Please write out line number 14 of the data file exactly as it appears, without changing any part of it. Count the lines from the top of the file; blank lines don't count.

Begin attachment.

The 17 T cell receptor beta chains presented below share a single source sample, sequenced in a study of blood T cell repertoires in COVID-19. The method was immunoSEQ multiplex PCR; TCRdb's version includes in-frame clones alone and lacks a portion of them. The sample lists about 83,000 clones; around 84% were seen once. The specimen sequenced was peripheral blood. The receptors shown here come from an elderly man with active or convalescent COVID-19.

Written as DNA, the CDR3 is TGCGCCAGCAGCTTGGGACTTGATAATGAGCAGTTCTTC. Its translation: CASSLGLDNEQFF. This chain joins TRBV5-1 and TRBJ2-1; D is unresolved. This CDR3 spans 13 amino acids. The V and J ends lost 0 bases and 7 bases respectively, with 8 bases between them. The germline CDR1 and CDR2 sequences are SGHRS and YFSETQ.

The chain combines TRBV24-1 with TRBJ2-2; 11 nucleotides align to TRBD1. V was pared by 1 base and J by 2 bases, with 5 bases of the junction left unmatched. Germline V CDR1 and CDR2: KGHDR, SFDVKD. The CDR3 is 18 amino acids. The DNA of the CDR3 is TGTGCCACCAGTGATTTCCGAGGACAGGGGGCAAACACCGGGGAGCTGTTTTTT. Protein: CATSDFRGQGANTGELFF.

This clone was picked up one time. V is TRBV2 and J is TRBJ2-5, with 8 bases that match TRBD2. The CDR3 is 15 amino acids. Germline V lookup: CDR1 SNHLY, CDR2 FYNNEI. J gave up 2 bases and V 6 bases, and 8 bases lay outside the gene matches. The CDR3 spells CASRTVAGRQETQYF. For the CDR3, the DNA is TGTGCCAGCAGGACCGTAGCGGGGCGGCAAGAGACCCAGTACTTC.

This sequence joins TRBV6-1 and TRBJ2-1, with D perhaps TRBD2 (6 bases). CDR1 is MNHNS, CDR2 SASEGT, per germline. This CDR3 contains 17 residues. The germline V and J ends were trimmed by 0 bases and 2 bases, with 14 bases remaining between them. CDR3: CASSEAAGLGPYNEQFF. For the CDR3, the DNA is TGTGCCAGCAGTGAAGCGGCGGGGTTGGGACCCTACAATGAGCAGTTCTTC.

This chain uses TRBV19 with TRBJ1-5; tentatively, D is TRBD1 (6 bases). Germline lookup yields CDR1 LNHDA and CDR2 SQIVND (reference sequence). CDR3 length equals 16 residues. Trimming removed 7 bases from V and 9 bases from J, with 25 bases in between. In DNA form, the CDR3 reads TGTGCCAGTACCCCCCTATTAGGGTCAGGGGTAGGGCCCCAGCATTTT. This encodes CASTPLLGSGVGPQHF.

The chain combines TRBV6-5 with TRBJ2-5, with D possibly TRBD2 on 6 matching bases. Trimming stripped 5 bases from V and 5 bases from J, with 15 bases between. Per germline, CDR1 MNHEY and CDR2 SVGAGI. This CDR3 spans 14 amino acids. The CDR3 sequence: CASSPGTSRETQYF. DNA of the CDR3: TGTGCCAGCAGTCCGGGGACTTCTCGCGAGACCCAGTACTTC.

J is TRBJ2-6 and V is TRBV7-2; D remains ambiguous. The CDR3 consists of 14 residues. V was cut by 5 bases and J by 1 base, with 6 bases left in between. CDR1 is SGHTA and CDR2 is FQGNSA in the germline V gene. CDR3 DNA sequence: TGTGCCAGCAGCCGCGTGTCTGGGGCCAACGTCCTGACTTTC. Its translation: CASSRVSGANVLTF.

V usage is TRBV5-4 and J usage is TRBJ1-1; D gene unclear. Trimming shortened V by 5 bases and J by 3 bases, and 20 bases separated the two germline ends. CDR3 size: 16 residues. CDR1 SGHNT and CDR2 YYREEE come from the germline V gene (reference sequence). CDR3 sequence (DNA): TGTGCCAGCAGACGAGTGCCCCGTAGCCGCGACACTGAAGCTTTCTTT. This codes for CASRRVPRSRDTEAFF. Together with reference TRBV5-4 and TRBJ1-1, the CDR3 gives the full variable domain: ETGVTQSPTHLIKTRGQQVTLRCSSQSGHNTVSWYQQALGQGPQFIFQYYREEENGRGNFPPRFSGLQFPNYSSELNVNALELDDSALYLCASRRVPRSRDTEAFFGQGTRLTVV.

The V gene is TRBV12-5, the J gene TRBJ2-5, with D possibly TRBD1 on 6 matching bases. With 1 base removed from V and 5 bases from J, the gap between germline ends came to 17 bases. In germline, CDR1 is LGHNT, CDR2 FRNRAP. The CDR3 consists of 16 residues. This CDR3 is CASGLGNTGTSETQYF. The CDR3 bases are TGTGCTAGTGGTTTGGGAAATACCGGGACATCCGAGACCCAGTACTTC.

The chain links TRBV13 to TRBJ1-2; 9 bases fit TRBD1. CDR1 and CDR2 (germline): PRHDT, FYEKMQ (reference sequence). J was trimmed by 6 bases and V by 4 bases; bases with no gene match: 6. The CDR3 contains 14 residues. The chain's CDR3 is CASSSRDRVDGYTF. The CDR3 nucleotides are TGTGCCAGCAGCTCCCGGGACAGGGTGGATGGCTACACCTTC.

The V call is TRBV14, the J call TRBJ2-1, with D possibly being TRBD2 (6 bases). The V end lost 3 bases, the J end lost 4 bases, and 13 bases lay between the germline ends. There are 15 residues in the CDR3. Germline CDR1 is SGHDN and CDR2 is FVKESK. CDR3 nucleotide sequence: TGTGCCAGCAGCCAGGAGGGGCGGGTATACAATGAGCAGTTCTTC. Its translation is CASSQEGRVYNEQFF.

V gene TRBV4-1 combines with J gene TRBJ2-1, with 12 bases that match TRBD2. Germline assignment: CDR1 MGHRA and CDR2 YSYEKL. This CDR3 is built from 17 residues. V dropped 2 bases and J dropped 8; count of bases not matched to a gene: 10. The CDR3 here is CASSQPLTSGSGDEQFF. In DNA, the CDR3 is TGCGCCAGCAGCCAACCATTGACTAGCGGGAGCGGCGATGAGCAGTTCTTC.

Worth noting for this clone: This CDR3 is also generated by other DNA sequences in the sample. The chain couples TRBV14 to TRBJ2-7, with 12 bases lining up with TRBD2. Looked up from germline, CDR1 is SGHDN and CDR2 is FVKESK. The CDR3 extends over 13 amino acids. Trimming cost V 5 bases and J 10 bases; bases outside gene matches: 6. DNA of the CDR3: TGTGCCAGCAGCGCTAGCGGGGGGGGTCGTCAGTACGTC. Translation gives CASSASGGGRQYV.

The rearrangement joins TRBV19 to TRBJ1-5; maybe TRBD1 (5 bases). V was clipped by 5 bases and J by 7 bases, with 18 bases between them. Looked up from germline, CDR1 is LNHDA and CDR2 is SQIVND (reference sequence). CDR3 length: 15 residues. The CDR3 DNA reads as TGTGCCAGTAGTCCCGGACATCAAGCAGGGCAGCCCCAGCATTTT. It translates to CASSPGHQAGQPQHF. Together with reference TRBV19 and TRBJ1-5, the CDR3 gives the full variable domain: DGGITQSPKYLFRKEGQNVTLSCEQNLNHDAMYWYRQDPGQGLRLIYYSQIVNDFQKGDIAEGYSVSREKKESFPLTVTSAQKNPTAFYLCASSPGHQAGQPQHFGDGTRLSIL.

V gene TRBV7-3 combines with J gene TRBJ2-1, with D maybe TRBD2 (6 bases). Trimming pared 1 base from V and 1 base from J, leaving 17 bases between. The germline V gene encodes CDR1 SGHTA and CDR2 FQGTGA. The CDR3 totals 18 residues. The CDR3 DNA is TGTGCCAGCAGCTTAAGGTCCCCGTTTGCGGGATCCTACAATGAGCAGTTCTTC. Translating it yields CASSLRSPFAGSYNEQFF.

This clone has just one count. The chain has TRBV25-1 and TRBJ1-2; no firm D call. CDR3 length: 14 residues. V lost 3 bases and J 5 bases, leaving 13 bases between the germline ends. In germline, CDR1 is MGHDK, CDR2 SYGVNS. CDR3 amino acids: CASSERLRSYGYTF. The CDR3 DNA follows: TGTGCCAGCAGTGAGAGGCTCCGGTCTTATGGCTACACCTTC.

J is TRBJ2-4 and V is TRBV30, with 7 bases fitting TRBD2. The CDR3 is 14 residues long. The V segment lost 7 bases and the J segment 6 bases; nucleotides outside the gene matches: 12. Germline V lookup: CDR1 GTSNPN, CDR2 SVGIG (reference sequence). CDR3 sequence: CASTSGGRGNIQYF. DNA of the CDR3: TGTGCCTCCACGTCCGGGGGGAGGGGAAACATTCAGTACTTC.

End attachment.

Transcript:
Worth noting for this clone: This CDR3 is also generated by other DNA sequences in the sample. The chain couples TRBV14 to TRBJ2-7, with 12 bases lining up with TRBD2. Looked up from germline, CDR1 is SGHDN and CDR2 is FVKESK. The CDR3 extends over 13 amino acids. Trimming cost V 5 bases and J 10 bases; bases outside gene matches: 6. DNA of the CDR3: TGTGCCAGCAGCGCTAGCGGGGGGGGTCGTCAGTACGTC. Translation gives CASSASGGGRQYV.